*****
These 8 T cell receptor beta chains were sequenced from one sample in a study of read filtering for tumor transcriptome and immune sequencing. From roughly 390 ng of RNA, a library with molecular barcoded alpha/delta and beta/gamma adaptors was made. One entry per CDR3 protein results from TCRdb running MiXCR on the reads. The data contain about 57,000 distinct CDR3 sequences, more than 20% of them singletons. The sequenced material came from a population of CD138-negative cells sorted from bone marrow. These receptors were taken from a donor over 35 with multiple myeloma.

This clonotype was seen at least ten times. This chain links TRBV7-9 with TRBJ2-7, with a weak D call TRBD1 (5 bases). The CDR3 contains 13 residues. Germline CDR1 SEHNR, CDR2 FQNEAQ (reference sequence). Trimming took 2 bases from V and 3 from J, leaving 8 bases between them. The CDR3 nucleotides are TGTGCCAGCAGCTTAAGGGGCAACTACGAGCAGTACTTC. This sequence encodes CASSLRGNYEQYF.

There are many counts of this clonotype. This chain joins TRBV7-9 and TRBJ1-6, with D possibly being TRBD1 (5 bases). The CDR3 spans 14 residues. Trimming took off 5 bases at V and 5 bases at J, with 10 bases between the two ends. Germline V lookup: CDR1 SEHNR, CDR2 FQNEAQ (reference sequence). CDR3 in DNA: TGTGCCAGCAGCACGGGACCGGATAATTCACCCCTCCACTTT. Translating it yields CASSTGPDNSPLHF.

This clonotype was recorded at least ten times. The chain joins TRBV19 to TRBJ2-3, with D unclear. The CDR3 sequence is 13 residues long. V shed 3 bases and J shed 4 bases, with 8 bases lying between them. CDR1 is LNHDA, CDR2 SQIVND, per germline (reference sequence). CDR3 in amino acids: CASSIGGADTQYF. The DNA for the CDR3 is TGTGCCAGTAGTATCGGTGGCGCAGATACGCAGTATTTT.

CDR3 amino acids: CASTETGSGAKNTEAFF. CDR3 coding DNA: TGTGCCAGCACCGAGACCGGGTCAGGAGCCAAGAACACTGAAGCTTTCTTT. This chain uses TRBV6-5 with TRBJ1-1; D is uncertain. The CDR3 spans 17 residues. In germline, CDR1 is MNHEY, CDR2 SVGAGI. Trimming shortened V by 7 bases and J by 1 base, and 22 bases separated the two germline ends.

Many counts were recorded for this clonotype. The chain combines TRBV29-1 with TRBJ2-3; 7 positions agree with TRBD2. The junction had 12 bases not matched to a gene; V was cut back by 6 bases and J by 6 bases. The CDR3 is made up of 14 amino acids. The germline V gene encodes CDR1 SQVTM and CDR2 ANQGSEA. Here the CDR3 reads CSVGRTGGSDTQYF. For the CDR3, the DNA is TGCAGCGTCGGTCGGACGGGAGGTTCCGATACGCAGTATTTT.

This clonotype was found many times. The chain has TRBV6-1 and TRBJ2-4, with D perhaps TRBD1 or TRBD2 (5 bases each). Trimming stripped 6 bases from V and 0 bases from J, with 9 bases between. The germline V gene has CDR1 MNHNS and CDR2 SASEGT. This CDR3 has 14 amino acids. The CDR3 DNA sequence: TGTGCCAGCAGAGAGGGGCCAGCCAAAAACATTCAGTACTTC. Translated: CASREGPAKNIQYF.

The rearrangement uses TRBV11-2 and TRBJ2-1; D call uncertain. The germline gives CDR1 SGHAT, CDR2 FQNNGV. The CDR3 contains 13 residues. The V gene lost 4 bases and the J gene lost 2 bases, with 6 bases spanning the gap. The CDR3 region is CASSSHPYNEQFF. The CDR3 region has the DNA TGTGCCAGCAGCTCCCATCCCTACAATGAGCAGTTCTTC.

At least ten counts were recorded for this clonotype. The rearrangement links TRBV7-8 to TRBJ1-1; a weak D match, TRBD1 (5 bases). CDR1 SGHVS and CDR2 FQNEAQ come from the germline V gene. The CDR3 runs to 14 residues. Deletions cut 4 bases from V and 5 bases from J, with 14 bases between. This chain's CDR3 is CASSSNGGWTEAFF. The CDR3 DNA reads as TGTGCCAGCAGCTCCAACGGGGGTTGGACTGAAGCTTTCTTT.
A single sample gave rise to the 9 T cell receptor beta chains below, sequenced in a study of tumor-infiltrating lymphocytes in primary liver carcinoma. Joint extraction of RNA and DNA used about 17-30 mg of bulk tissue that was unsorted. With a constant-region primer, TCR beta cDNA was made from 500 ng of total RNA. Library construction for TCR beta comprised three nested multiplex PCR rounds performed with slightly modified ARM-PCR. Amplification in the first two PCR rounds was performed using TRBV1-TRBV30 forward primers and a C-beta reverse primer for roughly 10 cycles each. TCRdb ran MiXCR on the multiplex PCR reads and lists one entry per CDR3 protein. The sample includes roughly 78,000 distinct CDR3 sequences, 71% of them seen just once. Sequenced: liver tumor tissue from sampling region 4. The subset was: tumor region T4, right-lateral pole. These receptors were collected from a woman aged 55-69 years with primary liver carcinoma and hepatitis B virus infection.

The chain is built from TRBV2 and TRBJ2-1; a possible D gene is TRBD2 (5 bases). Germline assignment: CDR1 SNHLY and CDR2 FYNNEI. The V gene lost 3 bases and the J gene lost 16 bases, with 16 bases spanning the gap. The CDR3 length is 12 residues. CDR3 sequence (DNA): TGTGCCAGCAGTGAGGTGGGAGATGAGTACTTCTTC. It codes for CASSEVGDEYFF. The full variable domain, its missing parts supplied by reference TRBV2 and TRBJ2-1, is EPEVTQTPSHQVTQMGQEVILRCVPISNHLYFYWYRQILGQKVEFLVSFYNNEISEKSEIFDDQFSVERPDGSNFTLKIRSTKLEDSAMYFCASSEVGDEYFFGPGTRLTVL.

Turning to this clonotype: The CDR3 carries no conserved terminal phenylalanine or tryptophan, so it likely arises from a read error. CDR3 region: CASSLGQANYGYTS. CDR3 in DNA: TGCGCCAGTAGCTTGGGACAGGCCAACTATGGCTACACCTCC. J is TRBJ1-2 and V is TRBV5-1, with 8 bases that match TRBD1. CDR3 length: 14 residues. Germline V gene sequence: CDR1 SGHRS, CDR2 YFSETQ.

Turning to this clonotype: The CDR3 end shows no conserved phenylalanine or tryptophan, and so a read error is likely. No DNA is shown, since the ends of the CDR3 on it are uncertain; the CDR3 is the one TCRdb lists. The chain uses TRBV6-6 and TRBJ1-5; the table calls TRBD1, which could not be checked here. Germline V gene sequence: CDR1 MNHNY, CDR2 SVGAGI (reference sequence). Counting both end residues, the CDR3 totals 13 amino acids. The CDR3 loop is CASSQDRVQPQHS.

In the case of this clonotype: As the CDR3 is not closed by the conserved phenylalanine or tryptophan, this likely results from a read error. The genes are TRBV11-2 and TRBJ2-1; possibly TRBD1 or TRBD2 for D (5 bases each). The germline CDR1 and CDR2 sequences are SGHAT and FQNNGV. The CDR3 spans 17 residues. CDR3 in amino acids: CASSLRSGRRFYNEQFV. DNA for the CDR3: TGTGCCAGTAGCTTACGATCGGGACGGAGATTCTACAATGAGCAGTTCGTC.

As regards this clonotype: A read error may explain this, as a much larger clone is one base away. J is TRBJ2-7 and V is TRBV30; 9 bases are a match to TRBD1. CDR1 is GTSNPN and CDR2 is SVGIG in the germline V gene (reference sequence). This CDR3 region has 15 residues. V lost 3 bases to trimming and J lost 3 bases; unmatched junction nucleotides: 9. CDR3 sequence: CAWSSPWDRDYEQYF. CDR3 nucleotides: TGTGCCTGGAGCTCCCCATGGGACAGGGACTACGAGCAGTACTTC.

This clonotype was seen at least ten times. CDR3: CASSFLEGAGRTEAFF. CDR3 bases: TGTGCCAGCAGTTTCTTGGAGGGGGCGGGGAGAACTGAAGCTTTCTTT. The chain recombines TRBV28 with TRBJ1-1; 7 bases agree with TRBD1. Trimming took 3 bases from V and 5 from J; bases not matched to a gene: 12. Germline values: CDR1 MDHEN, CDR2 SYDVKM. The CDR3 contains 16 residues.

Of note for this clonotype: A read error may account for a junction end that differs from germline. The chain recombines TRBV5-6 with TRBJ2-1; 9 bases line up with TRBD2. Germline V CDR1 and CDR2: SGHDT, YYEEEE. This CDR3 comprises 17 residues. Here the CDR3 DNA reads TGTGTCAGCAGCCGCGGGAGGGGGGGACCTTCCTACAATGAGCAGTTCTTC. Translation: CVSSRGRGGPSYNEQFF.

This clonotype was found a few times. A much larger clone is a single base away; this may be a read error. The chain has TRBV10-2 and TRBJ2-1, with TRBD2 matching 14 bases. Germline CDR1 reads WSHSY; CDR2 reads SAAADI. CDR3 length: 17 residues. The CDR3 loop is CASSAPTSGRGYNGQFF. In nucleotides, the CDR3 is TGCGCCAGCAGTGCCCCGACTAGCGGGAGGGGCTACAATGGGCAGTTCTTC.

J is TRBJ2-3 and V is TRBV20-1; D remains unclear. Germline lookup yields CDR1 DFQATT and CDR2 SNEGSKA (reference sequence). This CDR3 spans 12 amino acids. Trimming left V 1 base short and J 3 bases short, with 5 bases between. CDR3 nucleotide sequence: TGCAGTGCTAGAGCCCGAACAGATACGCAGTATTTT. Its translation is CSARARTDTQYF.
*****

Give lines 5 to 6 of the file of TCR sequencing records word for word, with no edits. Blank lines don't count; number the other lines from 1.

CDR3 amino acids: CASTETGSGAKNTEAFF. CDR3 coding DNA: TGTGCCAGCACCGAGACCGGGTCAGGAGCCAAGAACACTGAAGCTTTCTTT. This chain uses TRBV6-5 with TRBJ1-1; D is uncertain. The CDR3 spans 17 residues. In germline, CDR1 is MNHEY, CDR2 SVGAGI. Trimming shortened V by 7 bases and J by 1 base, and 22 bases separated the two germline ends.

Many counts were recorded for this clonotype. The chain combines TRBV29-1 with TRBJ2-3; 7 positions agree with TRBD2. The junction had 12 bases not matched to a gene; V was cut back by 6 bases and J by 6 bases. The CDR3 is made up of 14 amino acids. The germline V gene encodes CDR1 SQVTM and CDR2 ANQGSEA. Here the CDR3 reads CSVGRTGGSDTQYF. For the CDR3, the DNA is TGCAGCGTCGGTCGGACGGGAGGTTCCGATACGCAGTATTTT.